Bill Curry, Jeremy Torobin, The Globe and Mail
May 5, 2010
As Harper digs in his heels, EU Commission President makes case for ‘type of insurance’ for global banking system
|Prime Minister Stephen Harper, European Council President Herman Van Rompuy and EU Commission President Jose Manuel Barroso leave a news conference after their meeting at the EU Council in Brussels May 5, 2010. FRANCOIS LENOIR/REUTERS|
A Canada-E.U. summit in Brussels on Wednesday exposed what appears to be an unbridgeable gulf between the two sides over the international campaign for a new global tax on banks.
In a sneak preview of a debate that will come to a head at next month’s meeting of the Group of 20 in Toronto, European leaders argue a new tax would ensure money is set aside in the event of a future financial meltdown and would discourage risky banking.
The European Union wants the upcoming G20 meeting to produce an accord that would raise billions — possibly hundreds of billions — from banks through new worldwide levies.
Prime Minister Stephen Harper counters that it makes no sense for Canada and other G20 nations that did not have to bail out their financial institutions with taxpayer dollars to turn around and impose a punishing tax.
Just prior to his private meeting with Mr. Harper, EU Commission President JosÃƒÆ’Ã‚Â© Manuel Barroso provided a detailed briefing to Canadian reporters — at his invitation — during which he rebutted Canada’s arguments against a tax.
“It’s not a punishment. It’s a type of insurance,” Mr. Barroso said. “The reality is American and European taxpayers paid a lot to avoid a complete meltdown of the financial system … I understand there are some countries that did not face the same difficulties, but all our countries are in the same global system and we all suffered the impacts.”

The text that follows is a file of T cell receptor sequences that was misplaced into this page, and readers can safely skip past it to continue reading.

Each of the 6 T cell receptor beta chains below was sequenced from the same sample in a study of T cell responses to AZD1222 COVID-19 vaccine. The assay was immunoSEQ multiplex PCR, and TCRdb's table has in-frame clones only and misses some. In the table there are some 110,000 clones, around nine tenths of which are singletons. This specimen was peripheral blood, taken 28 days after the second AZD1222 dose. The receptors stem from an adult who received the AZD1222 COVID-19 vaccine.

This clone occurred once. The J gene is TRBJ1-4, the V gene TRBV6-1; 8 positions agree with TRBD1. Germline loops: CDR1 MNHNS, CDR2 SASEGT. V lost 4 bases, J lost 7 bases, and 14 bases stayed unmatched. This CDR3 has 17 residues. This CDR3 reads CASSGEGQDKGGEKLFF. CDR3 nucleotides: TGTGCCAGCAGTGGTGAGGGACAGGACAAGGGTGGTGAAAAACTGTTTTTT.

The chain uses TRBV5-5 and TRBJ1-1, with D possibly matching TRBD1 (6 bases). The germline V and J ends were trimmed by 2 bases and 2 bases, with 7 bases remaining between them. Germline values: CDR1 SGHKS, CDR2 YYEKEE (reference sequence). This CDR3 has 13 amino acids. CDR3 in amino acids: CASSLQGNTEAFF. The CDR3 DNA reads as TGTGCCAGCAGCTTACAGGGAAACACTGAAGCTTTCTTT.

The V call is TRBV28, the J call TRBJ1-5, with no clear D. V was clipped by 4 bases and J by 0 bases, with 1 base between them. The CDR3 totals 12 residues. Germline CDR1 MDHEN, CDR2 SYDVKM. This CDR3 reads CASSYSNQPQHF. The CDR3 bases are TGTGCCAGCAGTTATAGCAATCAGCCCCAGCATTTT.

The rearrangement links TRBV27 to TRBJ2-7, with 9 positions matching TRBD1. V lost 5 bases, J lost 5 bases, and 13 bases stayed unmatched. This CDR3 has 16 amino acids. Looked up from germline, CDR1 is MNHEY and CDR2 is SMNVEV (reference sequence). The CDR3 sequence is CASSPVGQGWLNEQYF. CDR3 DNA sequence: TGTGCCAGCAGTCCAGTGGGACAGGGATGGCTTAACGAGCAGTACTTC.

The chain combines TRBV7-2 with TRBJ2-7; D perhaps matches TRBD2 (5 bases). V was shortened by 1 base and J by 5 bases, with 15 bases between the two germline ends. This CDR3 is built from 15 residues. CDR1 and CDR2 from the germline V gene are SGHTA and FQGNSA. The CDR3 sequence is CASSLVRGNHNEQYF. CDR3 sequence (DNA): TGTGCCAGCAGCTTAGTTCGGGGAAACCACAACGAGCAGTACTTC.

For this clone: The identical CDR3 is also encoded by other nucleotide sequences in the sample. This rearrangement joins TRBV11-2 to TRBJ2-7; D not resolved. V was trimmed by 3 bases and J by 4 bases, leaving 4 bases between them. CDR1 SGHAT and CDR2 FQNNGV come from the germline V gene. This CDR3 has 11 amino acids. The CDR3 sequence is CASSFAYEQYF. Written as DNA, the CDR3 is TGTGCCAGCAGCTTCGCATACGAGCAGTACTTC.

In response to a request from the G20, the International Monetary Fund recently produced an internal report that recommended two new bank taxes. One, a “Financial Stability Contribution,” would be levied at varying rates to discourage risky practices. The resulting fund could be used in the event of a future crisis.
The second, a “Financial Activates Tax,” would tax profits, salaries and bonuses.
Mr. Harper is travelling through Europe this week — with stops in Belgium, the Netherlands, Croatia and Germany — partly to prepare for Canada’s G20 and G8 hosting duties.
At the end of private meetings Wednesday, which also included talk of Canada-E.U. free trade negotiations, climate change and nuclear issues, Mr. Harper remained unmoved on the bank tax.
“We believe there is no justification for levies on banks and financial institutions,” he said. “Canada’s position has plenty of support, but it will be an interesting discussion.”
Central bankers and finance ministers from the G20 pledged last month in Washington to finish overhauling international financial regulations on schedule, with an emphasis on achieving appropriate minimum standards for the amount and type of capital banks keep in reserve and the level of debt they take on.
While they failed to come to a conclusion on a global bank levy, Wednesday’s comments from Mr. Barroso make it clear that the issue won’t go away.